5 Reasons to Celebrate GDPR

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25th May 2018 is etched onto the minds of businesses as the date where all data has to be in order. GDPR is approaching fast.

 

Is it a big task? Yes, of course.

Should you be worried? Only if you’re doing nothing.

Is it an opportunity? Absolutely!

 

It’s an Opportunity to Contact

Yes, it’s ironic. The very fact that some people may not want to be contacted anymore gives you a reason to contact them.  That’s a fantastic opportunity. You are delivering good news – that you take their privacy seriously and that you only ever want them to send information that will add value to their day. That’s better than many other messages they will have had from you in the past. As long as you are/have been clear and transparent with opt-ins and you can track this, you can keep them on file. Win-Win.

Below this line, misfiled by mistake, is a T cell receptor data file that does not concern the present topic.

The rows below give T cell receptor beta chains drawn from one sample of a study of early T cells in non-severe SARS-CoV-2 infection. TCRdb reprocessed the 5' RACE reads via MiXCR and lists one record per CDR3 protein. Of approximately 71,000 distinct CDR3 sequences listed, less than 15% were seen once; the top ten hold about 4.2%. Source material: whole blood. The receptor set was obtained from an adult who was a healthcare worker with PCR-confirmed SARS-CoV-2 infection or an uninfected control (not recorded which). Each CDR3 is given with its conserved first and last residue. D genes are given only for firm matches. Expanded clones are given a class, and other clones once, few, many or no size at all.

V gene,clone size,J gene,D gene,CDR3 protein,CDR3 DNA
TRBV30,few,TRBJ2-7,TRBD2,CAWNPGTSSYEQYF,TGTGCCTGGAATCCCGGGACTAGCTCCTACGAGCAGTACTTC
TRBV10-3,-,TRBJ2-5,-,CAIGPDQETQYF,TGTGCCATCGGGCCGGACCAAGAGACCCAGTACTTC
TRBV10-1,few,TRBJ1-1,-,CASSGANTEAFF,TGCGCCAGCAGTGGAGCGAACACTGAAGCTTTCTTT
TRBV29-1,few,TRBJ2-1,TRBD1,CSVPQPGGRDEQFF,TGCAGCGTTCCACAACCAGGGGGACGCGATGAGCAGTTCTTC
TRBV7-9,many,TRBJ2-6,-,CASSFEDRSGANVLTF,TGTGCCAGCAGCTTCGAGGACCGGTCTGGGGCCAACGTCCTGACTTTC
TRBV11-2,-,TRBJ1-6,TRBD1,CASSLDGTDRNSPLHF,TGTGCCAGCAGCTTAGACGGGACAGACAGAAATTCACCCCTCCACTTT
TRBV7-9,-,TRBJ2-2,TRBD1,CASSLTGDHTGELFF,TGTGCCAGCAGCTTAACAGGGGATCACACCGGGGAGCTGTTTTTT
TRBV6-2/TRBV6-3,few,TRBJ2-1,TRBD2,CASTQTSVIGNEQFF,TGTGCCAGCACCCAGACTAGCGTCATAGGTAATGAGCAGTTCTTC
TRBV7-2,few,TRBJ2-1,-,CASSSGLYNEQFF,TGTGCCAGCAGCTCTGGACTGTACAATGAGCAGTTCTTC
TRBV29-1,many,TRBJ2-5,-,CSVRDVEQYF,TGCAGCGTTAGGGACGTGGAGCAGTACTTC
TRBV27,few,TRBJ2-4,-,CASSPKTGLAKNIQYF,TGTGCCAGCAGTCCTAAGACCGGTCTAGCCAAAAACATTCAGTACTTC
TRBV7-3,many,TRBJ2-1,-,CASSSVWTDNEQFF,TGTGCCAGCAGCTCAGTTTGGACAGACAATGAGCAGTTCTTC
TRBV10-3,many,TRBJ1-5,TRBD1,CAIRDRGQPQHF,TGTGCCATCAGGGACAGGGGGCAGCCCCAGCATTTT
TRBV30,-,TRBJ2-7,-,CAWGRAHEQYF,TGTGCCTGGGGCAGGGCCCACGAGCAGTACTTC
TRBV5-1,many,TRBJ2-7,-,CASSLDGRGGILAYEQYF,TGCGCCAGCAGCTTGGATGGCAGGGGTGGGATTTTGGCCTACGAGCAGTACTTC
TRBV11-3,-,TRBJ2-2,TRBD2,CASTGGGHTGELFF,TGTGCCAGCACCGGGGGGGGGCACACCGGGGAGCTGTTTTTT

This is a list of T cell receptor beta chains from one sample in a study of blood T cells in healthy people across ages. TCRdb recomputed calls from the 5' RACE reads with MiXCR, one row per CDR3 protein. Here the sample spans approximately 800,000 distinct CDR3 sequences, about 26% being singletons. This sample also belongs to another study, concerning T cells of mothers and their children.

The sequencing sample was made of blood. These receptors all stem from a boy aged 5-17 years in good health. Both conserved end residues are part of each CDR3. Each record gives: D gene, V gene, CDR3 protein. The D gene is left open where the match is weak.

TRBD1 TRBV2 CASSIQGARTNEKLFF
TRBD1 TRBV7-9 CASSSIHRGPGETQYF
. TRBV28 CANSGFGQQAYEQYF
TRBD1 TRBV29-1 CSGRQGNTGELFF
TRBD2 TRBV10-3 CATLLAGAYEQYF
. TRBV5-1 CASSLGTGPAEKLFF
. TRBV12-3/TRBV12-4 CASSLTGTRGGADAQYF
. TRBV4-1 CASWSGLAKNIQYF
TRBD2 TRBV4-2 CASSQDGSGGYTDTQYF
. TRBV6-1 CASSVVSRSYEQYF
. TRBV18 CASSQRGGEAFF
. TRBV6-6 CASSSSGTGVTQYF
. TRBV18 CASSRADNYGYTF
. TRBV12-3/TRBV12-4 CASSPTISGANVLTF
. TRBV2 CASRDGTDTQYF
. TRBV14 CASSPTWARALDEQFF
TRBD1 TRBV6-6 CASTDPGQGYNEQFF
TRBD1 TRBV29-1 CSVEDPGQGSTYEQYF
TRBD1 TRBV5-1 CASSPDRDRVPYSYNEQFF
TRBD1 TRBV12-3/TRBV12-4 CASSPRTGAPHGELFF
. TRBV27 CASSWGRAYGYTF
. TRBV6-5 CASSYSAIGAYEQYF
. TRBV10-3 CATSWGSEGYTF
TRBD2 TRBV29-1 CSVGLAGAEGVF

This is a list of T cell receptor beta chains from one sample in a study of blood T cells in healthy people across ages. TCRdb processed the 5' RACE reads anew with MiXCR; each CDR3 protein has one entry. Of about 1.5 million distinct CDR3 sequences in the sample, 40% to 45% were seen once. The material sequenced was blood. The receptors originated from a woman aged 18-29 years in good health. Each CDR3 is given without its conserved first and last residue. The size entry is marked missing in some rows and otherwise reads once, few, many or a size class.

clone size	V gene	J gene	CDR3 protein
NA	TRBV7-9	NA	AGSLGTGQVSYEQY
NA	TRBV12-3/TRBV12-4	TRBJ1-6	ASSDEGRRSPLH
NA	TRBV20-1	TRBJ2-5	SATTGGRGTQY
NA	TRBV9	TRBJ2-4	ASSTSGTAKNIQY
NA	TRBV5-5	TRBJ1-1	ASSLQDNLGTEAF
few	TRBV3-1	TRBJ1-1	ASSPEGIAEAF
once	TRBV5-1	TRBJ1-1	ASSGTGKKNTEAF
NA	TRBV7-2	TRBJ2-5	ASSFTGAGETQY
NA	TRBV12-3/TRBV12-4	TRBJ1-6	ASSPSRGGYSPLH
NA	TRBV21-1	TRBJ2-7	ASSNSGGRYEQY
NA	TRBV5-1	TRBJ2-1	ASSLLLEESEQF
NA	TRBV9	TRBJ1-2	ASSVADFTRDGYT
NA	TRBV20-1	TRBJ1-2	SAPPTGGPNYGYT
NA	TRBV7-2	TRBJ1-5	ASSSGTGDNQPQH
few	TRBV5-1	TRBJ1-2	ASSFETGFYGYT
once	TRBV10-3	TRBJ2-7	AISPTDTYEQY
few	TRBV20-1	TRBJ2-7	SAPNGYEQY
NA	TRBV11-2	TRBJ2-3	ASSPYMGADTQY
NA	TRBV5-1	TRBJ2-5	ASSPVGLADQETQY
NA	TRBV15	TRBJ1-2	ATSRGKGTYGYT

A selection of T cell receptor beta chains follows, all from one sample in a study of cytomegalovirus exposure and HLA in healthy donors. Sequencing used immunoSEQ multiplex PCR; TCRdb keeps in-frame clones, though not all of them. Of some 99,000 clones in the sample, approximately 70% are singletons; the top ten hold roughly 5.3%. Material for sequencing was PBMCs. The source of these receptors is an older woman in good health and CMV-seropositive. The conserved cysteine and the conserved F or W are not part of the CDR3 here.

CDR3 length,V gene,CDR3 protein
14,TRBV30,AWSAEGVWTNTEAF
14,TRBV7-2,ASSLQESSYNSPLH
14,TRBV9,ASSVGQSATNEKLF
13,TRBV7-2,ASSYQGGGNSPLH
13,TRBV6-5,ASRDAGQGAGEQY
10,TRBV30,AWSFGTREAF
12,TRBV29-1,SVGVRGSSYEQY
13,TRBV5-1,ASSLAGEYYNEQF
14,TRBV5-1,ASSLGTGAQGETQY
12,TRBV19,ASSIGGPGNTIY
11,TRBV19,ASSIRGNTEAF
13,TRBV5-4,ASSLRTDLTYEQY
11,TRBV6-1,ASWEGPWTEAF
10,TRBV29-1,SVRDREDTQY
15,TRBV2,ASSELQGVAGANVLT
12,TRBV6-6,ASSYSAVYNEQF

Better data means truer results.

So, yes, your data count may come down by quite a lot. But how engaged is your database? You’d expect your active customer database to be vibrant and active but what about your prospects? The chances are you have mailed them more than they’d like and if they haven’t replied by now, well, I think you know the answer. So, how does that look when you’re reporting campaign results? If you can weed out the prospects that don’t want to be contacted, your response rate will actually improve. Don’t worry about those you’ve lost. They’ll be grateful to you and chances are they’ll find you again if they have a need.

 

Get the edge over your Competitors